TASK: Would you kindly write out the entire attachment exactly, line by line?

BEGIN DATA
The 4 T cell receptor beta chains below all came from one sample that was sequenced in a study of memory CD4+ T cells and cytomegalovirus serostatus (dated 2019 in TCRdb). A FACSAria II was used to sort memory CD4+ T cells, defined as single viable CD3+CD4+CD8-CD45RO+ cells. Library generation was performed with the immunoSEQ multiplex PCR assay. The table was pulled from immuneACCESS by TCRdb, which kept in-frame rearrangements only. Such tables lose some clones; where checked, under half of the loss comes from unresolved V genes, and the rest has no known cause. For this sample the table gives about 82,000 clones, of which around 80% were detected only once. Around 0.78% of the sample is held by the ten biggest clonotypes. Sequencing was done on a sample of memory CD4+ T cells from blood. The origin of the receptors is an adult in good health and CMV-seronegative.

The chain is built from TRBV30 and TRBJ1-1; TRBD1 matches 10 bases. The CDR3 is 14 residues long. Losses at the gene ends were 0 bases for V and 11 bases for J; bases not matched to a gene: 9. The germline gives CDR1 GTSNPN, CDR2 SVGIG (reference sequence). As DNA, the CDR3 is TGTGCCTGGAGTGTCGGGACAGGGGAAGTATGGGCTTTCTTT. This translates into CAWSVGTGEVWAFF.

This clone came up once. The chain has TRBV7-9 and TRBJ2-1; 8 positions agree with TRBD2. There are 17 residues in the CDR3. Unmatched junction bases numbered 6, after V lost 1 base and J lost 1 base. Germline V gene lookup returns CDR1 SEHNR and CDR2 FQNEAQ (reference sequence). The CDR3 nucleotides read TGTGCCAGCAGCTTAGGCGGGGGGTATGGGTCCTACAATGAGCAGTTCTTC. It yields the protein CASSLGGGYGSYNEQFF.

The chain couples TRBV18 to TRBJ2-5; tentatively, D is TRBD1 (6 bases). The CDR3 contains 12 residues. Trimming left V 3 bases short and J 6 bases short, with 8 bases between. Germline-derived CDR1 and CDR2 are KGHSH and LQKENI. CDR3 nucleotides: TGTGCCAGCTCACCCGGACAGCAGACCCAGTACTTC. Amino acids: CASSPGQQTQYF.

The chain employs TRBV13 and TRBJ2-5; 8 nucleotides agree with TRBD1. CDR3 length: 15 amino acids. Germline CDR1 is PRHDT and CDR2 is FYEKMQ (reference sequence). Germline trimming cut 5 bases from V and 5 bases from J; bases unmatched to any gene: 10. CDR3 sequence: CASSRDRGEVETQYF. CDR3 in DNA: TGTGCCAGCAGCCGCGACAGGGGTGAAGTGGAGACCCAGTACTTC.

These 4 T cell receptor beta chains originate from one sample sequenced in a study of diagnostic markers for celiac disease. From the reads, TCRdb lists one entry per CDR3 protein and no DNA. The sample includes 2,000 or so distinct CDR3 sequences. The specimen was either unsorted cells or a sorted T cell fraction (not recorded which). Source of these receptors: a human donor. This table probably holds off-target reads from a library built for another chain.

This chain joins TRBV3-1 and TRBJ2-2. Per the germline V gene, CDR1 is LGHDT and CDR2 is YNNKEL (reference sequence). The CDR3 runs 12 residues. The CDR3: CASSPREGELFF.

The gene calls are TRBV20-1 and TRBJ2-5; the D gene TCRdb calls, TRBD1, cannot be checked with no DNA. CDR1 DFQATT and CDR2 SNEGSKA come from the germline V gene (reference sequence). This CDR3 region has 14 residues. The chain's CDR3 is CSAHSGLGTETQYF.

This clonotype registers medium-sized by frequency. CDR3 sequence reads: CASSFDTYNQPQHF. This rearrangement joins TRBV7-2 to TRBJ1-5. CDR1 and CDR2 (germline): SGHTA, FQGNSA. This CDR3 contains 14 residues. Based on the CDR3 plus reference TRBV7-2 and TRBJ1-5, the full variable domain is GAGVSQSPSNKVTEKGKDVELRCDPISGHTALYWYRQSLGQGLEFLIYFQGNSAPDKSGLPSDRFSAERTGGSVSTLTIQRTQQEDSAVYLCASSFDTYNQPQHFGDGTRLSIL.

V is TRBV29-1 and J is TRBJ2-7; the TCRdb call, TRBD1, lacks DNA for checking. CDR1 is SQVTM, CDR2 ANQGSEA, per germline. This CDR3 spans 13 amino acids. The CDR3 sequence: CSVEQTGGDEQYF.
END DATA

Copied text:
The 4 T cell receptor beta chains below all came from one sample that was sequenced in a study of memory CD4+ T cells and cytomegalovirus serostatus (dated 2019 in TCRdb). A FACSAria II was used to sort memory CD4+ T cells, defined as single viable CD3+CD4+CD8-CD45RO+ cells. Library generation was performed with the immunoSEQ multiplex PCR assay. The table was pulled from immuneACCESS by TCRdb, which kept in-frame rearrangements only. Such tables lose some clones; where checked, under half of the loss comes from unresolved V genes, and the rest has no known cause. For this sample the table gives about 82,000 clones, of which around 80% were detected only once. Around 0.78% of the sample is held by the ten biggest clonotypes. Sequencing was done on a sample of memory CD4+ T cells from blood. The origin of the receptors is an adult in good health and CMV-seronegative.

The chain is built from TRBV30 and TRBJ1-1; TRBD1 matches 10 bases. The CDR3 is 14 residues long. Losses at the gene ends were 0 bases for V and 11 bases for J; bases not matched to a gene: 9. The germline gives CDR1 GTSNPN, CDR2 SVGIG (reference sequence). As DNA, the CDR3 is TGTGCCTGGAGTGTCGGGACAGGGGAAGTATGGGCTTTCTTT. This translates into CAWSVGTGEVWAFF.

This clone came up once. The chain has TRBV7-9 and TRBJ2-1; 8 positions agree with TRBD2. There are 17 residues in the CDR3. Unmatched junction bases numbered 6, after V lost 1 base and J lost 1 base. Germline V gene lookup returns CDR1 SEHNR and CDR2 FQNEAQ (reference sequence). The CDR3 nucleotides read TGTGCCAGCAGCTTAGGCGGGGGGTATGGGTCCTACAATGAGCAGTTCTTC. It yields the protein CASSLGGGYGSYNEQFF.

The chain couples TRBV18 to TRBJ2-5; tentatively, D is TRBD1 (6 bases). The CDR3 contains 12 residues. Trimming left V 3 bases short and J 6 bases short, with 8 bases between. Germline-derived CDR1 and CDR2 are KGHSH and LQKENI. CDR3 nucleotides: TGTGCCAGCTCACCCGGACAGCAGACCCAGTACTTC. Amino acids: CASSPGQQTQYF.

The chain employs TRBV13 and TRBJ2-5; 8 nucleotides agree with TRBD1. CDR3 length: 15 amino acids. Germline CDR1 is PRHDT and CDR2 is FYEKMQ (reference sequence). Germline trimming cut 5 bases from V and 5 bases from J; bases unmatched to any gene: 10. CDR3 sequence: CASSRDRGEVETQYF. CDR3 in DNA: TGTGCCAGCAGCCGCGACAGGGGTGAAGTGGAGACCCAGTACTTC.

These 4 T cell receptor beta chains originate from one sample sequenced in a study of diagnostic markers for celiac disease. From the reads, TCRdb lists one entry per CDR3 protein and no DNA. The sample includes 2,000 or so distinct CDR3 sequences. The specimen was either unsorted cells or a sorted T cell fraction (not recorded which). Source of these receptors: a human donor. This table probably holds off-target reads from a library built for another chain.

This chain joins TRBV3-1 and TRBJ2-2. Per the germline V gene, CDR1 is LGHDT and CDR2 is YNNKEL (reference sequence). The CDR3 runs 12 residues. The CDR3: CASSPREGELFF.

The gene calls are TRBV20-1 and TRBJ2-5; the D gene TCRdb calls, TRBD1, cannot be checked with no DNA. CDR1 DFQATT and CDR2 SNEGSKA come from the germline V gene (reference sequence). This CDR3 region has 14 residues. The chain's CDR3 is CSAHSGLGTETQYF.

This clonotype registers medium-sized by frequency. CDR3 sequence reads: CASSFDTYNQPQHF. This rearrangement joins TRBV7-2 to TRBJ1-5. CDR1 and CDR2 (germline): SGHTA, FQGNSA. This CDR3 contains 14 residues. Based on the CDR3 plus reference TRBV7-2 and TRBJ1-5, the full variable domain is GAGVSQSPSNKVTEKGKDVELRCDPISGHTALYWYRQSLGQGLEFLIYFQGNSAPDKSGLPSDRFSAERTGGSVSTLTIQRTQQEDSAVYLCASSFDTYNQPQHFGDGTRLSIL.

V is TRBV29-1 and J is TRBJ2-7; the TCRdb call, TRBD1, lacks DNA for checking. CDR1 is SQVTM, CDR2 ANQGSEA, per germline. This CDR3 spans 13 amino acids. The CDR3 sequence: CSVEQTGGDEQYF.